Tuesday, April 23, 2013

Teaser Tuesday: Insults in the Rain

Hello all! Well, we have reached That Time of the Semester again - the time when I am running around like a chicken with its head cut off trying to do all the things I need to do. This week is made much more insane but also much more awesome by the New Voices Literary Festival, in which I am a student guide and get to introduce the FIRST EVER YA writer invited as a speaker to Ithaca College. (This was totally my idea. Just sayin.' *toots own horn*)

Anyways, due to the insanity, you guys get a teaser today! YAAAAY. It is from my senior project / that Irish Famine novel. Maire's new friend Caleb is a shepherd at the farm Maire's ended up at, and she's instructed to bring him and the other shepherds dinner even though it's pouring rain. She runs into someone else instead...



She plodded across the fields again, pushing her sopping hair out of her eyes as she went towards the sheep pastures. The basket was heavy, and she wondered what four shepherds could possibly need that felt like rocks. But she dragged it along behind her, her hands slipping on the wet wicker, peering through the rain-splashed darkness to find some sign of Caleb. 

She walked directly into someone as she was looking the other direction for some sign of sheep or shepherds. 

“Augh – sorry, I didn’t-”

And then she stopped. The figure in front of her in the darkness was not Caleb or Sean or one of the other shepherds. It was not someone from the farm at all.

“You’re capable of apologies,” the Secrets Man said, his smile just visible in the dim light. “Interesting.” 

“What are you doing here?” Maire snapped, stumbling backwards. 

He had no reason for being there, in the rain, of all things. He had no reason for reminding her so starkly of her betrayal, of reeling her in again. She’d thought she was free of him, now he’d trapped her in this place. Thought he was done with her.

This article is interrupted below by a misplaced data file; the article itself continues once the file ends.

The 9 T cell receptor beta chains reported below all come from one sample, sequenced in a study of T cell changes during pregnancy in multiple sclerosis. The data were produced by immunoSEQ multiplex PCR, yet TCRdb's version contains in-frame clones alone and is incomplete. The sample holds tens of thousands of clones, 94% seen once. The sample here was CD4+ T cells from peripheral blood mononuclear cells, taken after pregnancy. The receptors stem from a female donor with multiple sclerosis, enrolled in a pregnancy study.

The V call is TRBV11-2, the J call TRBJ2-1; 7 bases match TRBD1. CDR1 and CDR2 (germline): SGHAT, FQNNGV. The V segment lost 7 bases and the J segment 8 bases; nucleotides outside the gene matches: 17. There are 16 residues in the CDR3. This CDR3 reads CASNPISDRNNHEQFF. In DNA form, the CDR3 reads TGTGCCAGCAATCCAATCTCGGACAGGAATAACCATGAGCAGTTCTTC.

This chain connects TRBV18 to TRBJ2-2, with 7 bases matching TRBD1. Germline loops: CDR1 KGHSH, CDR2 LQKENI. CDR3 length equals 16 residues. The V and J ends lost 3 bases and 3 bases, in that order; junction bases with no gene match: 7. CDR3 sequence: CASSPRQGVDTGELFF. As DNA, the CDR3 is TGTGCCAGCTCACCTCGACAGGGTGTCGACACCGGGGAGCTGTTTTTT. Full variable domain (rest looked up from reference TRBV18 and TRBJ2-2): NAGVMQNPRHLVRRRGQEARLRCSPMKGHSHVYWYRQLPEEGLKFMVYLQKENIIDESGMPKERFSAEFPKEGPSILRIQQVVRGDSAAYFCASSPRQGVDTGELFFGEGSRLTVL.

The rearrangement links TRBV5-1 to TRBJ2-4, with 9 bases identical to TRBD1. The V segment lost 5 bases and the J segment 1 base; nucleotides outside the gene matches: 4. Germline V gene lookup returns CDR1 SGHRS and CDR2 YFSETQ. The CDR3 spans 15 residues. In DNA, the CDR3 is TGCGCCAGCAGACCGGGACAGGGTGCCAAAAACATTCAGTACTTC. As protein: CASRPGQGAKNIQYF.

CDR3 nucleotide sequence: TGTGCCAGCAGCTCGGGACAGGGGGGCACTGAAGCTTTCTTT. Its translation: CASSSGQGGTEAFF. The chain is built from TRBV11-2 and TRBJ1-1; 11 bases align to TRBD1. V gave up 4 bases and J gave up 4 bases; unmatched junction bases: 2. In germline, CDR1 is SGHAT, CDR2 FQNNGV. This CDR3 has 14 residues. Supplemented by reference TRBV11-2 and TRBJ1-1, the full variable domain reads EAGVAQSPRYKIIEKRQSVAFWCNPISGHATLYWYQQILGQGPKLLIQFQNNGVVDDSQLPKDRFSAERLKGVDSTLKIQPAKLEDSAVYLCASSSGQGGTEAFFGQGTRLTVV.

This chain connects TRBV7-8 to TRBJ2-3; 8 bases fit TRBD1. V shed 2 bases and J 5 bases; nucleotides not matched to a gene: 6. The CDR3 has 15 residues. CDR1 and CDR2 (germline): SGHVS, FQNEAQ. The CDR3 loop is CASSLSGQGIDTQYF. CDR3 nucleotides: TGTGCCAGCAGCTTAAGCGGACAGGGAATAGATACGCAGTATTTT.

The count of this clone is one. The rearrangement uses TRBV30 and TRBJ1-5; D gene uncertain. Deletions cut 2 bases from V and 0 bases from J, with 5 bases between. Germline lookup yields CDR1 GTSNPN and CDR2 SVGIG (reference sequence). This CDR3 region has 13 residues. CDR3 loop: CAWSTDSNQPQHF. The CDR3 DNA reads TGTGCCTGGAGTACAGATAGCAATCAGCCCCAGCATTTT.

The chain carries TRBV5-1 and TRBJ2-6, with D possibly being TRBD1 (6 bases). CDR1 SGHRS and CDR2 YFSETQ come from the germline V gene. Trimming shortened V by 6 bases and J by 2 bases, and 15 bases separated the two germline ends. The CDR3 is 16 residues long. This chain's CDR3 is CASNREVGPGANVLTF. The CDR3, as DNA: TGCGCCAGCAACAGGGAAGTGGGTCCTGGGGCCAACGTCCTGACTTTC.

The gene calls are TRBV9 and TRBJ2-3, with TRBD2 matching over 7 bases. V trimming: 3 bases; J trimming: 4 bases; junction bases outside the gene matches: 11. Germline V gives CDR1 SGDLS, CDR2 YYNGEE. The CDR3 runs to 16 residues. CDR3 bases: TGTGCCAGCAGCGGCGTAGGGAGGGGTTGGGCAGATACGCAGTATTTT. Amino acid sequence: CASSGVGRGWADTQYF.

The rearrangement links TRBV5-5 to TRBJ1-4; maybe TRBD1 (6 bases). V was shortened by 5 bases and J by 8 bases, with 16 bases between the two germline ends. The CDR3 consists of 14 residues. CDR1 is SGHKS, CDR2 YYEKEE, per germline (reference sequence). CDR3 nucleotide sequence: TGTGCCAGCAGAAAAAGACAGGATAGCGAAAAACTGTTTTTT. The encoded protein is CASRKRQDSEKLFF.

“I just thought I ought to happen by, see how you might be holding up. It is a difficult thing to leave one’s family, after all.”

The smile, all she could see of his face beneath the shadow of his brow, widened slightly. 

“You tricked me,” she snarled, gripping the basket handle tightly, wishing it was something less unwieldy, something she could strike him with. “You said nothing about leaving them forever, you bastard. This is your fault.”

 “You can blame me if you like,” he said, shrugging calmly. “If that’s what makes you feel better about all this.” 

“I don’t-” she stammered, but then she stopped. She didn’t want to tell this man just how much she hated him. She didn’t want to tell him that she’d likely kill him given the chance. And she could not let him know how very broken he’d left her, and just how much she knew this was all her own fault. “Why? Why did you bring me here, of all places?” 

“I knew you’d be treated well, fed, paid, the like,” he answered. “That is what you wanted, wasn’t it? You wanted to save yourself. You can do that here.”

“But – why another Cunningham? Why a place that’ll just feed the English?” 

“Well, I thought you might like to have some familiarity.” 

Maire had no words for him then. There was no phrase found in heaven or hell that would properly express just how much she loathed him. 

“So how are you faring?” 

“Why should you care?” 

“Temper, temper!” he said with a laugh. “I’m merely being polite.”

“Why did you bring Agnes here? Why did you bring any of us here?” 

“Because there’s some good you can do here. I thought she could, but it seems that I was wrong.”


She spun round, looking for the sound of the voice, and saw Caleb materializing through the rain. He was going to see the Secrets Man, he was going to find out everything horrible about her. But when she turned again, the Secrets Man had vanished into the dark as easily as a puff of smoke.

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